To do this, it’s important to share useful information, use humor to make people laugh, inspire people, share the LOVE for other authors so it’s not about you all the time, share the status or progress of projects to keep readers informed, build reader interest in your project with teasers, quotes, and sneak peeks, reward loyal fans with first looks, giveaways and prizes, share your writing-related (or personal) news and events, and show your personality and share your interests with your readers.
What to Post of Social Media
Follow the 25% rule: Promotional, Informational, Personality, and Giving Back. Only 1 out of every 4 posts should be promotional.
Facebook: Posts that work well on Facebook include behind the scenes photos, quotes, fill-in-the-blank questions, true or false questions, open ended questions, blog posts about writing craft or in-progress projects, newsletters, announcements, teasers, sneak peeks of works-in-progress or new releases, live videos, excerpts, humorous memes, book/publishing-related articles, and personal interactions.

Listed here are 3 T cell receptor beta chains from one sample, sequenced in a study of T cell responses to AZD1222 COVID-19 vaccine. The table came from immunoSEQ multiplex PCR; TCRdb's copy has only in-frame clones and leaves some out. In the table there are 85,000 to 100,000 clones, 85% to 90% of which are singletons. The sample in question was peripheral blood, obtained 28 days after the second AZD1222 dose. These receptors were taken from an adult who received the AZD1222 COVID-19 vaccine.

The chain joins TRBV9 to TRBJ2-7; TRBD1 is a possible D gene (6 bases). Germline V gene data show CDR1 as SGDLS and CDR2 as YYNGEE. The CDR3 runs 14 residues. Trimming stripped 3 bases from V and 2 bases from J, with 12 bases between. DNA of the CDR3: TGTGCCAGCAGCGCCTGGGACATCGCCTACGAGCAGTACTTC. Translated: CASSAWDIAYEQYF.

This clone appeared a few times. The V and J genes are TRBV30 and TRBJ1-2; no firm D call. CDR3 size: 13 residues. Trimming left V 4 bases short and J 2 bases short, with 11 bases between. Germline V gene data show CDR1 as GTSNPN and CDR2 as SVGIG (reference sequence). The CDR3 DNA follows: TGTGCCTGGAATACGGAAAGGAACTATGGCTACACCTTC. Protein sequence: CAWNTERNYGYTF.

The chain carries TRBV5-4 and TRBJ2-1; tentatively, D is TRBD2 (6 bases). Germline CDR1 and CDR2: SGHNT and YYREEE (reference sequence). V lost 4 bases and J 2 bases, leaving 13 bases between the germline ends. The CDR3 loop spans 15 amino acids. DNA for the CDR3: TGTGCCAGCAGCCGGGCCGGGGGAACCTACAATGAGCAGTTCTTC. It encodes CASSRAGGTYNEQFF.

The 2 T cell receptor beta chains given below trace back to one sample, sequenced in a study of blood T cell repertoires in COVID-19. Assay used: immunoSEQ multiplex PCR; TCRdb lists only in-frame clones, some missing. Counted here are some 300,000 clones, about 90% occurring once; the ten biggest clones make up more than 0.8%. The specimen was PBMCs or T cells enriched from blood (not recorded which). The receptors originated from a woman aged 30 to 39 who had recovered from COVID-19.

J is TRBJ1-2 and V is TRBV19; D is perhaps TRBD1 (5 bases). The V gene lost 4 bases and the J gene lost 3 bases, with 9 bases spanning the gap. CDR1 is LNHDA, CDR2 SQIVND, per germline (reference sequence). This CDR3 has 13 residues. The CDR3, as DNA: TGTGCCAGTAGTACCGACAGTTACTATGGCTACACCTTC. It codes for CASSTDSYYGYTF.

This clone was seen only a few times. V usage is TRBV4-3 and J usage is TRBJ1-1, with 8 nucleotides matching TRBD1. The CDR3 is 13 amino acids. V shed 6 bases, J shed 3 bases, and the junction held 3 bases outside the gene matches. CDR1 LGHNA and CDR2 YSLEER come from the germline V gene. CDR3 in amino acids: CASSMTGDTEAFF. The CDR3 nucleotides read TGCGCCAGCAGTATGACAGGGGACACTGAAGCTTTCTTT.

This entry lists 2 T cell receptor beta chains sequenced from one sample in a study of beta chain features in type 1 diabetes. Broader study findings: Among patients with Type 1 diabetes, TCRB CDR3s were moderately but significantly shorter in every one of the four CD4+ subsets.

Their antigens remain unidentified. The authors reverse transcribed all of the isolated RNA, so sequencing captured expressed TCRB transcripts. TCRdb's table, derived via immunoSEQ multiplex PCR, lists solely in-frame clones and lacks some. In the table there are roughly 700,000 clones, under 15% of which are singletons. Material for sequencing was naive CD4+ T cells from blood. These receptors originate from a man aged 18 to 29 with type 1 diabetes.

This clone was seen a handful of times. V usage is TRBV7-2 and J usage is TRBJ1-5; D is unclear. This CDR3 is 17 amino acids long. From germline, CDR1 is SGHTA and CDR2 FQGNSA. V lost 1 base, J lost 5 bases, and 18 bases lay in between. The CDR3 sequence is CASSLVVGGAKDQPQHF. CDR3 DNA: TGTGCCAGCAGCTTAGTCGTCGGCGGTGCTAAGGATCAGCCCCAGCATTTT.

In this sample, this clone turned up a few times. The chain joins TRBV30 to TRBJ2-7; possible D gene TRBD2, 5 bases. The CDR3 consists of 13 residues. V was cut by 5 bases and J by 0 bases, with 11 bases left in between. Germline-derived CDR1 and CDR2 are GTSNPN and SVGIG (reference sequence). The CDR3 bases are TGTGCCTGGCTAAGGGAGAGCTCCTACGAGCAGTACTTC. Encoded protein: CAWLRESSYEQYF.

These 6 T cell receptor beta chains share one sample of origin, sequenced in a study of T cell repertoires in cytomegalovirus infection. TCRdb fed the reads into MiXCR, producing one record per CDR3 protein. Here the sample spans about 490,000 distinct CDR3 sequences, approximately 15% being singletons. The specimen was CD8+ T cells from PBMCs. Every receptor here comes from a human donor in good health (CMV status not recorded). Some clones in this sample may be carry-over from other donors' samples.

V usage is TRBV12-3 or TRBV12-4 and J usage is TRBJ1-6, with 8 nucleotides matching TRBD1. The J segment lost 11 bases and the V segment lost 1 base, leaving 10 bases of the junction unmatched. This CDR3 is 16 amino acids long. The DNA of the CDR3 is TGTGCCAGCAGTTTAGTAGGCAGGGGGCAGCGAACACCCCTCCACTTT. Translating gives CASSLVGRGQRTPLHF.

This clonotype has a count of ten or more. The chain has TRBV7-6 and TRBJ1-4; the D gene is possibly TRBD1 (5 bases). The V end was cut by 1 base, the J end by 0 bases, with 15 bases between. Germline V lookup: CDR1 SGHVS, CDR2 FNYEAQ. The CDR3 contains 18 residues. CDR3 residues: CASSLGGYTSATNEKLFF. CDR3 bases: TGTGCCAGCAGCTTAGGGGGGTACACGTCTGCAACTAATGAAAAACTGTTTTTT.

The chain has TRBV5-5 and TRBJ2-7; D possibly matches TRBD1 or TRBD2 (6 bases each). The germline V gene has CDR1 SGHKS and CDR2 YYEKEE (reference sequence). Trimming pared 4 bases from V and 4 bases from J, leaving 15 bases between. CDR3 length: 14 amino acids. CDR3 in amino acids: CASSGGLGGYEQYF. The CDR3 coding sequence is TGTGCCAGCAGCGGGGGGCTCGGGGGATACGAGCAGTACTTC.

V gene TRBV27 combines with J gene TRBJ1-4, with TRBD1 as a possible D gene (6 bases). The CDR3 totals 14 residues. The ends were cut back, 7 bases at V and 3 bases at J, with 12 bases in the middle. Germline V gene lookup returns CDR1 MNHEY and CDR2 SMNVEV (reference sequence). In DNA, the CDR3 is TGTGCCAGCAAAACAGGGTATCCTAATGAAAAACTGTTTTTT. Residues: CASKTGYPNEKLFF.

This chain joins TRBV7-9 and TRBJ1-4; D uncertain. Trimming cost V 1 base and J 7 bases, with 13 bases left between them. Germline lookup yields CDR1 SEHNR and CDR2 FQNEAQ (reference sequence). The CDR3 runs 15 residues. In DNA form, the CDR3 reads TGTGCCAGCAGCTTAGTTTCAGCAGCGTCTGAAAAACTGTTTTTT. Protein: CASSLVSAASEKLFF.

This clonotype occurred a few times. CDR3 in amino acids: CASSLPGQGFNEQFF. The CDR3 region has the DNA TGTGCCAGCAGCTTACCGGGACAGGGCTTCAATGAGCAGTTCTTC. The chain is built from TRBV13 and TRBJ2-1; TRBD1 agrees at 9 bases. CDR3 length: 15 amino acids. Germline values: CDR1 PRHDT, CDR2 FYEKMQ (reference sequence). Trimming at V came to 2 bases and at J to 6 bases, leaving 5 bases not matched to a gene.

Twitter: The types of tweets the work well on Twitter include blog posts, interesting industry-related articles, quotes from famous authors, industry news of interest to other authors and readers, newsletters, announcements, Vine/YouTube videos, event updates, questions you would like readers to answer, Twitter chats, and impromptu thoughts to share with readers.
Pinterest: Pins that work well on Pinterest include product/book photos, writing guides, links to your ebooks, videos such as book trailers or author talks, infographics, quotes or tips from you or famous authors, blog posts, curated content geared toward writing or publishing, “life hacks,” instructional articles or videos, and arts and crafts.